Yes, that is YOUR real problem as you see it. I have no objection to your believing anything you want. You can believe in Nazism, racism, or nihlism for all I care. But, when you enter a public forum and attempt to put forth an ideological argument that is based on false premises like declaring something is unconstitutional because you believe it is, I am going to bring up the debate that your belief does not make fact or reality.

Abridging enumerated rights without Constitutionally provided due process, is an Unconstitutional act. The word Constitutional has a very specific meaning: “In accordance with the Constitution, its amendments, and all laws arising subsequently from its prescriptions for lawmaking.”

Defining unenumerated rights is left by the Constitution to the Courts and Congress and President to define and enumerate as future needs require. The Constitution merely makes note that there are other rights, but, by not enumerating them, the Constitution leaves their definition to the future legislative, and judicial processes as the times, and the people of those times deem necessary.


Posted by: David R. Remer at September 24, 2007 9:19 PM
Comment #234197

Rhinehold, nowhere in my quoted passage do I declare eminent domain Unconstitutional. I declared that use of such law to take my home or any person’s property without just and fair compensation, or for reasons other than the greater public good or welfare, is unjust and unfair. In my circumstance, as I described, my 5 acres has far greater value than what the market would assess. To take it from me, my wife and daughter after the many years of sacrifice above and beyond the cost of materials, at market value would be unjust and I would fight to defend an unjust taking in that fashion.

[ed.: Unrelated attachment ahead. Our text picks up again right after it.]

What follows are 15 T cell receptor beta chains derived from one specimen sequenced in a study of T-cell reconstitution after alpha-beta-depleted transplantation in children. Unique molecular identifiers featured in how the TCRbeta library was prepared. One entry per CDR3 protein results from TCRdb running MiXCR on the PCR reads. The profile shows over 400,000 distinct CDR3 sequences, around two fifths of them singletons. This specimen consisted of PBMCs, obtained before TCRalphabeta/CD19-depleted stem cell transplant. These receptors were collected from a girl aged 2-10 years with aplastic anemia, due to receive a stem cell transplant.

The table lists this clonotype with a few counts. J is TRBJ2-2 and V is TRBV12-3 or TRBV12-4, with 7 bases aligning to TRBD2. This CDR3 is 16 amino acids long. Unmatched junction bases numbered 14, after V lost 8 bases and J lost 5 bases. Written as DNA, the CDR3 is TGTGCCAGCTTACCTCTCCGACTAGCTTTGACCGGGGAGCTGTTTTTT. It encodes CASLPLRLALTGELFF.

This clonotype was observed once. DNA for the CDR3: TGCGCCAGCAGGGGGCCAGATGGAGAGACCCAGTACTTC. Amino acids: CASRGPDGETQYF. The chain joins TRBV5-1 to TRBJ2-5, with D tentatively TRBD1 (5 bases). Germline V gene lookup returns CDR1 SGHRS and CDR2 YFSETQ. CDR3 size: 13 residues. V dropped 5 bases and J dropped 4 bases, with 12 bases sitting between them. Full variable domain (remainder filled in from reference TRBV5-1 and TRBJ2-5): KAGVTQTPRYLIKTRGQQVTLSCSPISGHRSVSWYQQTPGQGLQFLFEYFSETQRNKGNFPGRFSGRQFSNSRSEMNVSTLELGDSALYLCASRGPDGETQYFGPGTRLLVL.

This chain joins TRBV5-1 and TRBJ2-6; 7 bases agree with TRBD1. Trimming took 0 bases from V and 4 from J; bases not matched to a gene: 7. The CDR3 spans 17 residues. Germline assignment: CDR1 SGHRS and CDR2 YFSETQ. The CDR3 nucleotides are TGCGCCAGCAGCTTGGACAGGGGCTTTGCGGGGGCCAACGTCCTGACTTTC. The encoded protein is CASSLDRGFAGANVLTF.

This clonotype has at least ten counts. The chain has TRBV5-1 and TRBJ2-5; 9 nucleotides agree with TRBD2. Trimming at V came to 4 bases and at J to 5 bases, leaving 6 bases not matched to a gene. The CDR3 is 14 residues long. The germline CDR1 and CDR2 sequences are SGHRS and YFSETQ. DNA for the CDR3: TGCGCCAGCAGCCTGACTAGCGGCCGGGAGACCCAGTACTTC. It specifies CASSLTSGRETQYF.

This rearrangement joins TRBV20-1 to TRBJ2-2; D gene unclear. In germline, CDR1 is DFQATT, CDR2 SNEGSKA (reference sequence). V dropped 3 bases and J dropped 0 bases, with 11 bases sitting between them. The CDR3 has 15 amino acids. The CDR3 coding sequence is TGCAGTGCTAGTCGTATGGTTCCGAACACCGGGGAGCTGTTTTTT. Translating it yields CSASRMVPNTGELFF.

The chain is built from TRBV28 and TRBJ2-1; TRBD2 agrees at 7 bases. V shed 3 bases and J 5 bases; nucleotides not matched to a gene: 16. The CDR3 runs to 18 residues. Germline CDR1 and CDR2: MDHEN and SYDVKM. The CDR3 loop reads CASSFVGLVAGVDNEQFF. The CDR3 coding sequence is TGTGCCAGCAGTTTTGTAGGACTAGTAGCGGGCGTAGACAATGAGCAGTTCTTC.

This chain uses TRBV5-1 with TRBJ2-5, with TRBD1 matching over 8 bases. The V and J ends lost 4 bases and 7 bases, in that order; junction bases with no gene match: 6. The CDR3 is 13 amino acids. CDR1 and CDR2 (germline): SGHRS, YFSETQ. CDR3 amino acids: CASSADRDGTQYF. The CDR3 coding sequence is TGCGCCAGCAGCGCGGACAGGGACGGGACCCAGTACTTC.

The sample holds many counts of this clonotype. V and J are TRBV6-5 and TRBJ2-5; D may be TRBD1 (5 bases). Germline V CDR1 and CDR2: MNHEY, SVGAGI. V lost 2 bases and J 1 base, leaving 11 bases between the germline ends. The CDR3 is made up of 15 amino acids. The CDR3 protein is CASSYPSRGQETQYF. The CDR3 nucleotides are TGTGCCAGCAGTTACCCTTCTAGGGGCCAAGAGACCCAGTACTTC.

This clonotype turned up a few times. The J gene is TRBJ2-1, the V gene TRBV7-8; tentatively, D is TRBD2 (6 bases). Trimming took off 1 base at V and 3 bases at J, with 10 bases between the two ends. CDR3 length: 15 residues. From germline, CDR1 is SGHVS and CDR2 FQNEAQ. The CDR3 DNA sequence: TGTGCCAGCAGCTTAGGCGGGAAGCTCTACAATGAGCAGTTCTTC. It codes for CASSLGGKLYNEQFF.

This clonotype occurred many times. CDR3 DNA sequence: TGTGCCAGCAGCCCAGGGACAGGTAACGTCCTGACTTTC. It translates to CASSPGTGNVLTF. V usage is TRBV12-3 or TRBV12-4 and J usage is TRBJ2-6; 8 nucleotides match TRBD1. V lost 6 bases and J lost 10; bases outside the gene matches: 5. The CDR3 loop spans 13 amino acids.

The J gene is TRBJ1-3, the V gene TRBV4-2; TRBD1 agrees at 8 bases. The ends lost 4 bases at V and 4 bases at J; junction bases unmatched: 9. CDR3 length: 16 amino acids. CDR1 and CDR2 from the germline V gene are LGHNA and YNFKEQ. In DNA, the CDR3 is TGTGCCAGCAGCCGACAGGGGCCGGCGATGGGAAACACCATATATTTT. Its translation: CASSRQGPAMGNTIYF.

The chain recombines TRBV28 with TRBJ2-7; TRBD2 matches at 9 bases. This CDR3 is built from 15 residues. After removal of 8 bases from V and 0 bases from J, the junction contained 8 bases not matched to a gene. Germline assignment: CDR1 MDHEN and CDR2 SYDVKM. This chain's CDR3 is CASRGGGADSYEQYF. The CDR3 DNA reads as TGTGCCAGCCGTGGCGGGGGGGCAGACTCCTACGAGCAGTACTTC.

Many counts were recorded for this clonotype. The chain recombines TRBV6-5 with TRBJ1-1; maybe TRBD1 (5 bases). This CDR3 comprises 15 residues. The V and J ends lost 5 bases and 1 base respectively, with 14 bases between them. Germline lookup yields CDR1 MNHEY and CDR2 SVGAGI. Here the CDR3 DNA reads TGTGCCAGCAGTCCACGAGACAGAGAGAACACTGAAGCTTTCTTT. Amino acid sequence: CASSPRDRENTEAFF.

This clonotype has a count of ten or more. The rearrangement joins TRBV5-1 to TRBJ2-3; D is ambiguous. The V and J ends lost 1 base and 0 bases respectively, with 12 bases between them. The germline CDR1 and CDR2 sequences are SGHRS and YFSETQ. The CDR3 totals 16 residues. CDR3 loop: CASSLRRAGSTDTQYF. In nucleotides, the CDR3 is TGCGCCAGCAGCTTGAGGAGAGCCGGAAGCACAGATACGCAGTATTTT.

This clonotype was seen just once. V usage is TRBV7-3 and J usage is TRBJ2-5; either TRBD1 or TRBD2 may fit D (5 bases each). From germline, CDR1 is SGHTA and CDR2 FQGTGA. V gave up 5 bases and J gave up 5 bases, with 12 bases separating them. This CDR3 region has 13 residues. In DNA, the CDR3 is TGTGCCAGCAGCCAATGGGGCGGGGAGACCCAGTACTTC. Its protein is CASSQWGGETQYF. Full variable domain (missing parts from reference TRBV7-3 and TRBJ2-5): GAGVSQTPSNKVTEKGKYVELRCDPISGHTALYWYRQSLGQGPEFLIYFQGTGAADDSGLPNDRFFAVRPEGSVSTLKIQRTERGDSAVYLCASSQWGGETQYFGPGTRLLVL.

Taking my home so that developers could profit from the taking is unjust. And I would fight to prevent that from occurring. The fight would be over an unjust law or unjust application of the law, not the Constitutionality of eminent domain.

The point that continues to be missed in our debate, is that a law may be Constitutional and yet unjust. But, an unjust law is not unConstitutional simply because it is unjust. As I have pointed out, slavery was Constitutional for almost 100 years, but, it was still unjust. Libertarians often try to equate the two, but, they are not by definition, equatable.

Entrapment by police was unjust, but, did not become unconstitutional until the Courts ruled it Unconstitutional. Same with poll taxes, literacy tests, and a host of other unjust laws, eventually ruled Unconstitutional by the Courts.

Now if you asked me about my previous home in San Antonio which I purchased for $56,000 dollars, already built, I would make a very different argument, that the eminent domain purchase of my home for fair market value plus moving costs, would present no problems for me, provided, the eminent domain reason was in fact, for the greater public good like a land grant hospital in an area where no other competing facilities were available. That too would be constitutional.